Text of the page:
“Because the daughters of Noah married the sons of men contrary to the teachings of the Lord, his anger was kindled, and this offense was one cause that brought to pass the universal flood. . . . The daughters who had been born, evidently under the covenant, and were the daughters of the sons of God, that is to say of those who held the priesthood, were transgressing the commandment of the Lord and were marrying out of the Church . Thus they were cutting themselves off from the blessings of the priesthood contrary to the teachings of Noah and the will of God. . . .Today there are foolish daughters of those who hold this same priesthood who are violating this commandment and marrying the sons of men; there are also some of the sons of those who hold the priesthood who are marrying the daughters of men. All of this is contrary to the will of God just as much as it was in the days of Noah” (Pearl of Great Price Student Manual - Religion 327)
Now, the Church still teaches that it is preferable not to marry outside of the covenant. But we’re usually not so un-PC as to suggest that marrying non-members is an abominable sin that may cause mankind to be swept off the earth. Some of you reading this post may not even agree that marrying outside the covenant is what brought a great judgment upon these people. Once again, we’re seeing a shift in doctrine, to the point that some Latter-day Saint thinkers are again putting credence in the “Watcher” theory of Genesis 6. Recent examples are posts by Yellow Dart at Faith Promoting Rumor, Seth P. at his blog, and David Larsen at Heavenly Ascents. In this, we’re not so different than the Christian world, where the debate continues.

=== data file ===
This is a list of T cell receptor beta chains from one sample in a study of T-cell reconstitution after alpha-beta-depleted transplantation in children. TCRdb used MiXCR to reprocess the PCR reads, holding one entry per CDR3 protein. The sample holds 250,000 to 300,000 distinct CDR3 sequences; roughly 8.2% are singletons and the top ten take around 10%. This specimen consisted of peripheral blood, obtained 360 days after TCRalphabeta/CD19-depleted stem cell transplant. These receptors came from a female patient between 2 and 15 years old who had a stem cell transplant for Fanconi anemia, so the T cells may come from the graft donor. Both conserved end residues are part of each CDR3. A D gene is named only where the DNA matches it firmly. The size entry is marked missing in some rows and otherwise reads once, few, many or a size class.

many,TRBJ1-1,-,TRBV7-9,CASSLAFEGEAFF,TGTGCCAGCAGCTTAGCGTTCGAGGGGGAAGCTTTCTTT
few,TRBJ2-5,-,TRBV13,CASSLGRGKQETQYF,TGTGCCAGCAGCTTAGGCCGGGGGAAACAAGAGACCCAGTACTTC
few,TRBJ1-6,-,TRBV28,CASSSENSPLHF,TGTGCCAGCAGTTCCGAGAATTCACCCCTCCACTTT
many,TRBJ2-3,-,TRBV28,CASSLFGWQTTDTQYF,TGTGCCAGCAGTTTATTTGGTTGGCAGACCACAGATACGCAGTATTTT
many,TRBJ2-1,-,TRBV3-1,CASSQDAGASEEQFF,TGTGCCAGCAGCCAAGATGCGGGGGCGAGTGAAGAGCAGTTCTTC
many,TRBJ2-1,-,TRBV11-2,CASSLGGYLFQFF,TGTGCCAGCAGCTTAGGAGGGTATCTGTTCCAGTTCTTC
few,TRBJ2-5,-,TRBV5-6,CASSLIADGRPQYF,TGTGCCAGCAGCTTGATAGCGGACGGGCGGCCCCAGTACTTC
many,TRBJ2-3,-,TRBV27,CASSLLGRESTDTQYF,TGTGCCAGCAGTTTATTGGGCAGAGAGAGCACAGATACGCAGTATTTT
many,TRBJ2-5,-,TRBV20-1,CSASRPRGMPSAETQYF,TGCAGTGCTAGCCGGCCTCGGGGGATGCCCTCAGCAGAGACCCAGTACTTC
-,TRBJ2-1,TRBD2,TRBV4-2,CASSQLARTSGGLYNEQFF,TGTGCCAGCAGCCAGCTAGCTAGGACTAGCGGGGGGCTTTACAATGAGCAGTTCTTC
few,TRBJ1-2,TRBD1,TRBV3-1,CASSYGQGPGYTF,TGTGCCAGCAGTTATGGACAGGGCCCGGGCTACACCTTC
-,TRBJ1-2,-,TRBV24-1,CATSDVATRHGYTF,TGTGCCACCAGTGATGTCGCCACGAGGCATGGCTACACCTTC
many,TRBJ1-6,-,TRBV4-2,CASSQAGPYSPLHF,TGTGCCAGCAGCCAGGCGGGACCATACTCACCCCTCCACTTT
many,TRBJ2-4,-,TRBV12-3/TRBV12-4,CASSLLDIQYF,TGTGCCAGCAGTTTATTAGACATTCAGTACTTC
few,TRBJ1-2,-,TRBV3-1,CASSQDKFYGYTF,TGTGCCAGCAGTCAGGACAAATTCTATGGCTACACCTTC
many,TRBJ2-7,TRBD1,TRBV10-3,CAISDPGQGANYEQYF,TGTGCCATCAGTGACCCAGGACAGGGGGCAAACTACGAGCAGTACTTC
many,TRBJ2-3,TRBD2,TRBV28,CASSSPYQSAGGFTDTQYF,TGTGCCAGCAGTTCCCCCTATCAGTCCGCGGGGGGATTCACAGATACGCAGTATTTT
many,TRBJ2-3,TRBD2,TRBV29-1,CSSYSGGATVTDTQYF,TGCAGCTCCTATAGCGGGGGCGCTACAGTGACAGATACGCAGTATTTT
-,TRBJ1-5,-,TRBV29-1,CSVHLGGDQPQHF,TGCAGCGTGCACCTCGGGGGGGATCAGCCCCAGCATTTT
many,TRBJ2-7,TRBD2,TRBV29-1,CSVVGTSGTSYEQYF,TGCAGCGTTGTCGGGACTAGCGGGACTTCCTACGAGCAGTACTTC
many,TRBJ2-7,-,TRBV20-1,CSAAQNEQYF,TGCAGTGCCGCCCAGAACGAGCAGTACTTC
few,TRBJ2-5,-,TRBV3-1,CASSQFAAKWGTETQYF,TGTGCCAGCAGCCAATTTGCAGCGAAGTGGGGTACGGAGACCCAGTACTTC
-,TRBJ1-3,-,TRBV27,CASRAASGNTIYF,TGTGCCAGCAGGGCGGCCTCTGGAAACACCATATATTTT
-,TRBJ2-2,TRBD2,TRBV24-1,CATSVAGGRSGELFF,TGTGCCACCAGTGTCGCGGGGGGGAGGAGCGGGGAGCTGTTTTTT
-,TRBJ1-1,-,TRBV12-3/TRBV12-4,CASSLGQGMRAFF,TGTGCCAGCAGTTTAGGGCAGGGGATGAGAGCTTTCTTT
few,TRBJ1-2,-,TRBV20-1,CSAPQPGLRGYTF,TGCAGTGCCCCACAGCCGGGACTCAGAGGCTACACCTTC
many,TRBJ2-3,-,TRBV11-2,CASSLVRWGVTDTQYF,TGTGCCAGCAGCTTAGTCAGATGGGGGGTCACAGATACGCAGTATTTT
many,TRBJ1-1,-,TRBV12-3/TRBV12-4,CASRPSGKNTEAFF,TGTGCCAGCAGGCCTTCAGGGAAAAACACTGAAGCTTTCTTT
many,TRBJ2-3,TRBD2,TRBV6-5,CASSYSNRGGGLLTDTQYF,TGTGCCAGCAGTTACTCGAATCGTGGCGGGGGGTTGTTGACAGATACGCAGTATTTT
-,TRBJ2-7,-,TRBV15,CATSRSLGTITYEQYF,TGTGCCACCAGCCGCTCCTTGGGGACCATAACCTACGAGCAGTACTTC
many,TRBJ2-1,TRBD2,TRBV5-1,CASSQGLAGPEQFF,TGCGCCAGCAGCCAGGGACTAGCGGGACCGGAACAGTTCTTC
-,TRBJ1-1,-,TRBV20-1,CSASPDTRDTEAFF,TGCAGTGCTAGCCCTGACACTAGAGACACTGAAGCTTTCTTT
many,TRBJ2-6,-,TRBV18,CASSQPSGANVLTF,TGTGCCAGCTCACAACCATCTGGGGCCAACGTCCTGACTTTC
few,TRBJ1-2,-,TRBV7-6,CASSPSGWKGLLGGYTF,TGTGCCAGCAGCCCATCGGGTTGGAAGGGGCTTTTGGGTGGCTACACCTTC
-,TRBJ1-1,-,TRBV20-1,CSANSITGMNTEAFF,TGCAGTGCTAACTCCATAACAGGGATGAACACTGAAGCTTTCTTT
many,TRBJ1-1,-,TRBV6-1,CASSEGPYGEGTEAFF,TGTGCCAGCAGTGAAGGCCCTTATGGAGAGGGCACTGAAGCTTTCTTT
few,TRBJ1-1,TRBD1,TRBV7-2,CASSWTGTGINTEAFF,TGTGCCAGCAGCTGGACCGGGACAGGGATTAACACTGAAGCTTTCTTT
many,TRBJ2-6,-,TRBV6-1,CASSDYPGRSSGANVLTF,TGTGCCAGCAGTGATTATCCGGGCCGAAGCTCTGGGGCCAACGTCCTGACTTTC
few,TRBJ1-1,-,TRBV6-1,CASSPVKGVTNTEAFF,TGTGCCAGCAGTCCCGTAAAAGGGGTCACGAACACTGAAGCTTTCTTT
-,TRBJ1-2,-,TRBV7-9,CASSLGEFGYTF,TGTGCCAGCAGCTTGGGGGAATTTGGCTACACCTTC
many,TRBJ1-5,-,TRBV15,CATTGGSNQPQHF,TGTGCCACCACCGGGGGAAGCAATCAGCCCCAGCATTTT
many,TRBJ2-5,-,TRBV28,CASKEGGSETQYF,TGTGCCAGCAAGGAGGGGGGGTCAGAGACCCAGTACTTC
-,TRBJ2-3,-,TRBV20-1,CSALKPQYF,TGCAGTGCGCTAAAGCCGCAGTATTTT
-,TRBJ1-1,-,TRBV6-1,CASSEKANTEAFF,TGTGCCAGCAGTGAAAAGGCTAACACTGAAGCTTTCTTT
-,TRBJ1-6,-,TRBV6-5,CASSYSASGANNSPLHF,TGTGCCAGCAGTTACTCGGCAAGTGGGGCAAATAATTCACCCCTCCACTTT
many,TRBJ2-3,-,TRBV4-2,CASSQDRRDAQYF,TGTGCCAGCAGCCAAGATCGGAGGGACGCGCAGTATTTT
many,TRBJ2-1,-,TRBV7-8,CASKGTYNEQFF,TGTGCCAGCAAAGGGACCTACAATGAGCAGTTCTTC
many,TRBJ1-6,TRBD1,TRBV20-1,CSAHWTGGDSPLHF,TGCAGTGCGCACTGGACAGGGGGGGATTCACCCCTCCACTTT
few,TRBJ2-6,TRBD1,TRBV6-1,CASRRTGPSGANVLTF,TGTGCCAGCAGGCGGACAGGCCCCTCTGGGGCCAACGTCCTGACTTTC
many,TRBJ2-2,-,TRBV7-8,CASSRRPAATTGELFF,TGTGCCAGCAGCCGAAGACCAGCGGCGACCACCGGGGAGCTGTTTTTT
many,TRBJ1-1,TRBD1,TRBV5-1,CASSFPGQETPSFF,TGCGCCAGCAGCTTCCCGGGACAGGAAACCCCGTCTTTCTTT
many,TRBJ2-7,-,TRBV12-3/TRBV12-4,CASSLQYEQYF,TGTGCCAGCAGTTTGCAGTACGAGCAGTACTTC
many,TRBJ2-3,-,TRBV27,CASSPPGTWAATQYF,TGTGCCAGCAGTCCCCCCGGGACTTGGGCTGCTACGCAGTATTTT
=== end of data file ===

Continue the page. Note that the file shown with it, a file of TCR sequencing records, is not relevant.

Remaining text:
Robert C. Newman points out some interesting facts concerning the current controversy:
The present form of the debate is rather paradoxical. On the one hand, liberal theologians, who deny the miraculous, claim the account pictures a supernatural liaison between divine beings and humans. Conservative theologians, though believing implicitly in angels and demons, tend to deny the passage any such import. The liberal position is more understandable with the realisation that they deny the historicity of the incident and see it as a borrowing from pagan mythology. The rationale behind the conservative view is more complex: though partially a reaction to liberalism, the view is older than liberal theology.
Why do you think our LDS bloggers are beginning to reconsider such an unusual theory?